With big songs and real emotion, singer-songwriter Kyla La Grange comes as a mighty relief, as Tim Hughes discovers.
I HATE to come across all miserable here, but don’t you sometimes find that too much music these days is just too, well... cheerful.
There are just too many demure singer-songwriters churning out twee tunes, upbeat bouncing pop stars and beaming X Factor spin-offs flashing perfect smiles and singing about how great life is.
Which is why Kyla la Grange comes as such a blessed relief.
Occupying a spot somewhere on the borders of rock, pop and folk, her powerful songs, with their towering harmonies and soaring choruses belie a darkness and emotional intensity which comes as
bleakly refreshing .
In fact, she admits, if it wasn’t for the sadness, she wouldn’t be a musician at all.
“I go through months where I don’t write anything at all because I’ll feel happy and relaxed, like I am now,” she says. Unfortunately, being in that state is creatively unproductive for me! For as
long as I can remember, ever since I was a kid actually, whenever I felt sad I would sit down and make something. And to this day it’s how I cope with feelings: I write a song.”
And with four critically-acclaimed singles, including the intensely personal Vampire Smile, an album on the way, and a gig coming up at Oxford’s Jericho Tavern, thank heavens for those dark times
“My music is often sad and sometimes angry,” she explains.
“For my debut album there are three specific relationships I’ve explored. I know that lots of people write about love and the end of love, but in a way it’s understandable because it’s often the
most intense emotion you feel. I don’t have to write about love, by the way, but when I write, it has to provoke that same sort of intensity.”
But with some of her songs dating back a number of years, does she find it strange to cotinually rake up emotions from the past?
“It’s six years since I wrote Vampire Smile,” she says. “And, you know, I wish it did feel weirder. The problem is, the emotional themes that run throughout the song – of obsession, rejection,
neuroticism – were written from the viewpoint of a 19 year-old, but have seemed to persist in all my relationships afterwards.
“I love it though: it makes the whole album hang together because it most clearly encapsulates what is behind a lot of the songs.”
Despite that, the music is certainly not gloomy. And you have to listen to the lyrics to find out what is going on. So how does she reconcile the notion of sharing her inner thoughts with what is,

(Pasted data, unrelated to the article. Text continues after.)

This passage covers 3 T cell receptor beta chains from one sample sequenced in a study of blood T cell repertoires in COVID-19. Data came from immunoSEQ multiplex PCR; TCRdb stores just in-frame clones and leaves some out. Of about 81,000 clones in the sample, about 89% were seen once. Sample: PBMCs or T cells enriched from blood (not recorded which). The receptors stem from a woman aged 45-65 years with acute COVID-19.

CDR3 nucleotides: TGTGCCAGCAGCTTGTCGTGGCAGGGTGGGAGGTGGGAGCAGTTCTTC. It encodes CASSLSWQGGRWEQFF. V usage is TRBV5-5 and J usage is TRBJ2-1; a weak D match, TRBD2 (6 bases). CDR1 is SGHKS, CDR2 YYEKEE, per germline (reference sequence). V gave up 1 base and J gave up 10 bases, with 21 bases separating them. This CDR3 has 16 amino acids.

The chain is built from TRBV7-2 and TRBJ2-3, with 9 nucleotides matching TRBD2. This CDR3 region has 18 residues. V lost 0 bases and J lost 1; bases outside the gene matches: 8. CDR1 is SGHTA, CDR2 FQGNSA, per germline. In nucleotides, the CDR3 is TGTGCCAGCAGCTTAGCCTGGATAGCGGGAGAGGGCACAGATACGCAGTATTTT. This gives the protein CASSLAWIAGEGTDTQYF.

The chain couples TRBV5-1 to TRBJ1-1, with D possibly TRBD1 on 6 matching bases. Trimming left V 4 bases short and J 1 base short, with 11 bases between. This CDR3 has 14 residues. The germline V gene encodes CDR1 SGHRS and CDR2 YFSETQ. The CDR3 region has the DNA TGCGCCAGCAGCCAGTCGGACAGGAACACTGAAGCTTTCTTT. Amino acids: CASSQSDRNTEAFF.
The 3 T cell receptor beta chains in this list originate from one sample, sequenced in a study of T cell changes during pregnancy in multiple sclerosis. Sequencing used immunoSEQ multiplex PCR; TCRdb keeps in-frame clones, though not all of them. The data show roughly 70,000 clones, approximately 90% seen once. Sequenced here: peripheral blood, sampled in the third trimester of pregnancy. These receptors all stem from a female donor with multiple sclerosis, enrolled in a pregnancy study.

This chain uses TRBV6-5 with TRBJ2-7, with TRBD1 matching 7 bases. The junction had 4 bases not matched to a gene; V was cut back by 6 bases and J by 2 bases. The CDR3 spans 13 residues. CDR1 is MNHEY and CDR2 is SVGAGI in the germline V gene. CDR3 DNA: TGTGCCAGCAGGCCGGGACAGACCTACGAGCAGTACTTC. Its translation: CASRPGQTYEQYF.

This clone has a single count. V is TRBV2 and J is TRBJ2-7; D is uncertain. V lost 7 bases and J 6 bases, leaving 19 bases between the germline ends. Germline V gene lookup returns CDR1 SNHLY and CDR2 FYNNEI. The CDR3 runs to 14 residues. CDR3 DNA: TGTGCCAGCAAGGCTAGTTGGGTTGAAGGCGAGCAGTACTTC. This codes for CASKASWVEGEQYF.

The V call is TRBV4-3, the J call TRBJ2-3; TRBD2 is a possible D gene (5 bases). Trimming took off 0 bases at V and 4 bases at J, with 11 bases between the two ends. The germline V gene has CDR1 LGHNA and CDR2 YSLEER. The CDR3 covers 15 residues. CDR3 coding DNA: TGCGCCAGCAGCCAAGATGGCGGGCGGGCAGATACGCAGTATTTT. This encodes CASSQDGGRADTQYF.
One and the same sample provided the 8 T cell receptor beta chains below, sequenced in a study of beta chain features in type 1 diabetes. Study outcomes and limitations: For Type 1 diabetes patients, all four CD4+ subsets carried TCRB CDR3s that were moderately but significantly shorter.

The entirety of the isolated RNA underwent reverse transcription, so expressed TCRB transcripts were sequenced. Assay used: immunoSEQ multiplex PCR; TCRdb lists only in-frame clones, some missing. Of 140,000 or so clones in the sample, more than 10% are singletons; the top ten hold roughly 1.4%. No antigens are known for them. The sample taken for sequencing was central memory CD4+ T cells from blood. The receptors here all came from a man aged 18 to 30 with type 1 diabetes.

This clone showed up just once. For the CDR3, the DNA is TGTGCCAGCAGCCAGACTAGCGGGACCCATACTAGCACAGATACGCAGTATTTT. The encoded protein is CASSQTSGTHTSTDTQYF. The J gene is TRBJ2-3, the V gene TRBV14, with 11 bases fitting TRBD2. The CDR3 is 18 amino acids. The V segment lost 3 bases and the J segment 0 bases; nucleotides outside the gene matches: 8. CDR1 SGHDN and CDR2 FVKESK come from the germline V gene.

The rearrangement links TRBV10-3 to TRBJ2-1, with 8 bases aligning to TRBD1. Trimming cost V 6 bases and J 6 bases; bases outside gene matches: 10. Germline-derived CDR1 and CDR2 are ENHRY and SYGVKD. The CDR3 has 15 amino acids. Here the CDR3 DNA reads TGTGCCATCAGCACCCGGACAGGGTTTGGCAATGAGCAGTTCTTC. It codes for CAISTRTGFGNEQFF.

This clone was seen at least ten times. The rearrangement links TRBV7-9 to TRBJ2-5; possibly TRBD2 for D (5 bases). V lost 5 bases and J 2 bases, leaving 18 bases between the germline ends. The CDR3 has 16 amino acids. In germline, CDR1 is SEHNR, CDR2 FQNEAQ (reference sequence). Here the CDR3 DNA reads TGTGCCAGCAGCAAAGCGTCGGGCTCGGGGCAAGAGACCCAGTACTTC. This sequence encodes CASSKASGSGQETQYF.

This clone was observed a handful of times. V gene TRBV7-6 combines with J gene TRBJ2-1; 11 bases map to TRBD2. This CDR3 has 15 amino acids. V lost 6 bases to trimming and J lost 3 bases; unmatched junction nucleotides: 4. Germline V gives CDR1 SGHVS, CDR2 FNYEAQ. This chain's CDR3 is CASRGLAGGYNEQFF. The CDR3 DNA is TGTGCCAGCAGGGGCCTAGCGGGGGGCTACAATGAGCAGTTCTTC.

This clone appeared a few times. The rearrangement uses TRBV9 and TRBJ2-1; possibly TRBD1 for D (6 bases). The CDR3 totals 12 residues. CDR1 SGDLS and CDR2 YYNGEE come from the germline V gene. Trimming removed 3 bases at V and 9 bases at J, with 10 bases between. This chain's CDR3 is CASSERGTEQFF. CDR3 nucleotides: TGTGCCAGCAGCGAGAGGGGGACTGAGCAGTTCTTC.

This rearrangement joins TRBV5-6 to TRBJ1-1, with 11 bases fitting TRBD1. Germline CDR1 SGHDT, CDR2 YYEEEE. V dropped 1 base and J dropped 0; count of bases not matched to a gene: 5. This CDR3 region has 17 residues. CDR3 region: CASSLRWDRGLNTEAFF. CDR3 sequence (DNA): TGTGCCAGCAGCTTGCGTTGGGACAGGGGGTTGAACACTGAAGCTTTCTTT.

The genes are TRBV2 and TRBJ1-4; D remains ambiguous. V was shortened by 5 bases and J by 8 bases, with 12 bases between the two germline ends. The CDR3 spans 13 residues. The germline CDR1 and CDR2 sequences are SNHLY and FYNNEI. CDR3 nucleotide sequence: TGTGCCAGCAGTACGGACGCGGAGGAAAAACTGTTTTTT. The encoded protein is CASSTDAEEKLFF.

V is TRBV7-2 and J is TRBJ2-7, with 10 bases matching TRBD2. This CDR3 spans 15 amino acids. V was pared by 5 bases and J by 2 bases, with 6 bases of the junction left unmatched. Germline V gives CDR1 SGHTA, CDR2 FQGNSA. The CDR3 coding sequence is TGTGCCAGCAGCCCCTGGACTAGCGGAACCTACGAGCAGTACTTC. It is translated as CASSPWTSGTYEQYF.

at the end of the day, entertainment?
“To be honest I don’t think I’ve ever written a song with the express intention of entertaining someone,” she says. “I never actually imagined that I’d be able to write music for audiences; I was
first of all doing this for myself because I really enjoyed it. For a long time I did find it quite hard to play live because it felt tough to take something that personal to me on stage. I did
wonder why I wanted to make a career out of it, because that would mean sharing with everyone. But then, after a while, you get addicted to how it feels to do that.”
Yet, she rocks out, throwing out those killer hooks and epic choruses which make her music so captivating.
“That’s just what comes out of me when I write,” she says. “There’s something really cathartic about writing something which sounds epic and uplifting when the subject matter is the opposite.
“In my head, I probably wish I was more of an introverted indie-singer-songwriter. That’s certainly the music I listen to. But for some reason when I write, it always has to have a hook.
“Believe me, I’ve tried to write in an understated, lo-fi way and I just can’t do it. I guess I just like working with melody. I want to move people with the music as well as the lyrics. People
like to feel sad sometimes, they like to feel they can identify with a song. Certainly when I’m listening to music myself the most, it’s when I’m feeling miserable.”
What impact, I wonder, does playing with a band have on those very personal songs?
“I’m still a complete control freak I’m afraid. I usually write the song in my room and do a little demo on my computer, and because I’ve known the band for so long now, it’s then just a question
of going into a rehearsal room and trying things out. Usually the bones of the song – the melody and lyrics and so on – are already there. But the band are really good at bringing their ideas too.”
Has that helped with the album?
“Oh yes. It’s not quite finished yet but I’m really much happier than I thought I would be. I kept going back into the studio to tinker with it and re-record different parts. I did wonder whether
I’d actually ever be happy! But I’m finally there, I think.
“I really hope that people feel moved by it,” she goes on. “I hope there are songs there that people can identify with, and, in those moments, they’re swept up in the album. It’s not about
depressing people, it’s about finding a catharsis. I’m working out my issues, singing things I wouldn’t dare speak myself. It’s about feeling a sense of release. If that transferred itself to the
listening experience, I would be absolutely delighted.”
* Kyla La Grange plays the Jericho Tavern, Walton Street, Oxford, on Sunday, April 15. See wegot ticket.co.uk